The Viet Cong’s guerrilla tactics and sparsely dispersed population left the U.S with few bombing targets, so they used chemical weapons such as Agent Orange to try to make headway. In 1968, the Viet Cong and the Northern Vietnamese Army launched the Tet Offensive – a campaign that attacked South Vietnamese cities and U.S targets all at once. Although the U.S army resisted these advances, the media portrayed the event as a defeat and public morale for the war dropped. Anti war protests took place across the U.S. President Johnson’s successor Richard Nixon promised to slowly withdraw U.S troops from Vietnam but at the same time went behind the U.S congress and authorised bombing of Viet Cong sites in Cambodia and Laos. Political pressure from these illegal actions led to the formation of a cease fire in 1973 and the withdrawal of U.S military personnel. The U.S government continued to provide financial support to the South Vietnamese army, but this soon dwindled and in April 1975 the South Vietnamese capital of Saigon fell to the North Vietnamese who reunited the whole country under Communist rule.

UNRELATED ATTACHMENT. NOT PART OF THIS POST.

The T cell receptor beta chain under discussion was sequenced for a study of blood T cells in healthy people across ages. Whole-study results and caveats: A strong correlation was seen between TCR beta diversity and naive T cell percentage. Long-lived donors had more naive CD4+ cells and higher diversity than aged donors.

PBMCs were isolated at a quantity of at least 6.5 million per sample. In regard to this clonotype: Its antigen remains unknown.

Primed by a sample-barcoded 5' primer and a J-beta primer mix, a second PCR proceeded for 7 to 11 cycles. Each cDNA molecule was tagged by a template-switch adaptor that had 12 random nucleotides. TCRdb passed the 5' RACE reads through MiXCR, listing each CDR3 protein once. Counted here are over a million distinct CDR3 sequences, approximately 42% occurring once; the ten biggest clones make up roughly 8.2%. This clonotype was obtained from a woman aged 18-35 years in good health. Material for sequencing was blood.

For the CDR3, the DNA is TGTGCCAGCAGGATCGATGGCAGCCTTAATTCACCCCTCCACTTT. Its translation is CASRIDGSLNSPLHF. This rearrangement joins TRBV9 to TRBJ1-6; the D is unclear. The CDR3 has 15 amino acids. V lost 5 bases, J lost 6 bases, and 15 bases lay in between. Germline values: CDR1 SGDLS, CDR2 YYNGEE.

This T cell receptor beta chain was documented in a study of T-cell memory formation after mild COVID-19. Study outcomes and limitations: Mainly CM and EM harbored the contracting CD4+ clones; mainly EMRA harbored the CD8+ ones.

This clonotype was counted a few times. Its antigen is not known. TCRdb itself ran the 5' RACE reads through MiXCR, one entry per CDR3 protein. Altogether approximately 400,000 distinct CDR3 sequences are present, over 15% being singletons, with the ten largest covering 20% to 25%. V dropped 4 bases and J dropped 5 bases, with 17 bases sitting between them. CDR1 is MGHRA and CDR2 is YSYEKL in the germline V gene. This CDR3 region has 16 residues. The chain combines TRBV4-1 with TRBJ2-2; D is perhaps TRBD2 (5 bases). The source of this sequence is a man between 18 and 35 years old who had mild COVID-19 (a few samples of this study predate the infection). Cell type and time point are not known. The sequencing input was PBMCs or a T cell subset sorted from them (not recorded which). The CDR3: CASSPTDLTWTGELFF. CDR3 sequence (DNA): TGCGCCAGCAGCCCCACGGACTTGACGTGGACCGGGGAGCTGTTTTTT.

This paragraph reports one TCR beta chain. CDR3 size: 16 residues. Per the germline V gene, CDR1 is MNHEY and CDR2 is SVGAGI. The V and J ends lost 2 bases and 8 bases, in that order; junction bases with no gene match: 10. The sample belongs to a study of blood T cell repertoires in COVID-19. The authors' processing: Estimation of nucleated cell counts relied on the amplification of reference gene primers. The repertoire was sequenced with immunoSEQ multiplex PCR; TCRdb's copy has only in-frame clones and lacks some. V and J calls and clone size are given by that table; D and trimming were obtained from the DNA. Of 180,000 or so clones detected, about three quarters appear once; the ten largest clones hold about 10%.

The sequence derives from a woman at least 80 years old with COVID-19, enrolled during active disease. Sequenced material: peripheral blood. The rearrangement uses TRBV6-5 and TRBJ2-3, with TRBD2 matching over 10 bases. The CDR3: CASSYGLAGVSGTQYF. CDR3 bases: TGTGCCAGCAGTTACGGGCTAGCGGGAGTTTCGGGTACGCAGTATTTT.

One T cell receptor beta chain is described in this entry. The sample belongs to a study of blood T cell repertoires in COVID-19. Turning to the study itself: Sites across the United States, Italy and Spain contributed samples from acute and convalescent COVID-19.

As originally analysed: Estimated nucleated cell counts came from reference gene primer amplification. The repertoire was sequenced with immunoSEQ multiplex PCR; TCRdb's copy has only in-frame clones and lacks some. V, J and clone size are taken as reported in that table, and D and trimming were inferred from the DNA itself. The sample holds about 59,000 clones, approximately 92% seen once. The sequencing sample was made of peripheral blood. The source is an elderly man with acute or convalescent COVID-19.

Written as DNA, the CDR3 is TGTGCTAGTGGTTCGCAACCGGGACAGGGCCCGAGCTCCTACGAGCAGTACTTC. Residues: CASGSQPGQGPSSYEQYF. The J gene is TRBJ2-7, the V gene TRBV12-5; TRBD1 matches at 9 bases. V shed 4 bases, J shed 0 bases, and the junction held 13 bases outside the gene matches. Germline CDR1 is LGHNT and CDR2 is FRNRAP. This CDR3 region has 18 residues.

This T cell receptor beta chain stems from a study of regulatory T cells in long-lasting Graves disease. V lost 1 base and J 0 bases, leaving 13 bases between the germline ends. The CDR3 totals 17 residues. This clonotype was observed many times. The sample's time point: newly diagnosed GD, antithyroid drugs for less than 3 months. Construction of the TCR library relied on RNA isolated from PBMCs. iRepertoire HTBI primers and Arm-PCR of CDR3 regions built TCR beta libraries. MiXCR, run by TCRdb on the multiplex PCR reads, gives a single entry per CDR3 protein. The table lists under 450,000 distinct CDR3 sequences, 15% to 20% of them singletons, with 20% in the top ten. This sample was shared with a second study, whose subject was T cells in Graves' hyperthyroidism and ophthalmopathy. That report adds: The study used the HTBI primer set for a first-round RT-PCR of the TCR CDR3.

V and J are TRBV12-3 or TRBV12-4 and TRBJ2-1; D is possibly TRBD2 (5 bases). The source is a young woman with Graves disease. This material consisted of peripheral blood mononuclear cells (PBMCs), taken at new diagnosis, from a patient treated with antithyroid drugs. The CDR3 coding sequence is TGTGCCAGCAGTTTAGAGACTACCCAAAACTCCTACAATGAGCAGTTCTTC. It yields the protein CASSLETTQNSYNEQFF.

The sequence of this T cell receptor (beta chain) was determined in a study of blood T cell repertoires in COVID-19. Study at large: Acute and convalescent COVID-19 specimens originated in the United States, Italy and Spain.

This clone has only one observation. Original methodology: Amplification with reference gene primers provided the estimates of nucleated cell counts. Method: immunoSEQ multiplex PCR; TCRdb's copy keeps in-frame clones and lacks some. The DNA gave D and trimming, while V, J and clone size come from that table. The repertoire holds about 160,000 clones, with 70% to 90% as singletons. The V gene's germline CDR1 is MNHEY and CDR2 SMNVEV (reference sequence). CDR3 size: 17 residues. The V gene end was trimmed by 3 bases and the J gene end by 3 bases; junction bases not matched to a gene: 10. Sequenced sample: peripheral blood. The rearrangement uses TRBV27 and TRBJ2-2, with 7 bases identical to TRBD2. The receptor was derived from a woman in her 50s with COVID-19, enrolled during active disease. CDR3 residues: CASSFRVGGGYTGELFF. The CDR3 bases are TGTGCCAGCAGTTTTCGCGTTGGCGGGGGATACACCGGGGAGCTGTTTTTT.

Following the reunification, hundreds of thousands of South Vietnamese were sent to languish in reeducation camps, children of South Vietnamese fighters were prevented from attending the best colleges or getting the good jobs. In Vietnam today, we found no one willing to discuss what happened after the reunification of the country, one can only assume for fear of the repercussions from the government.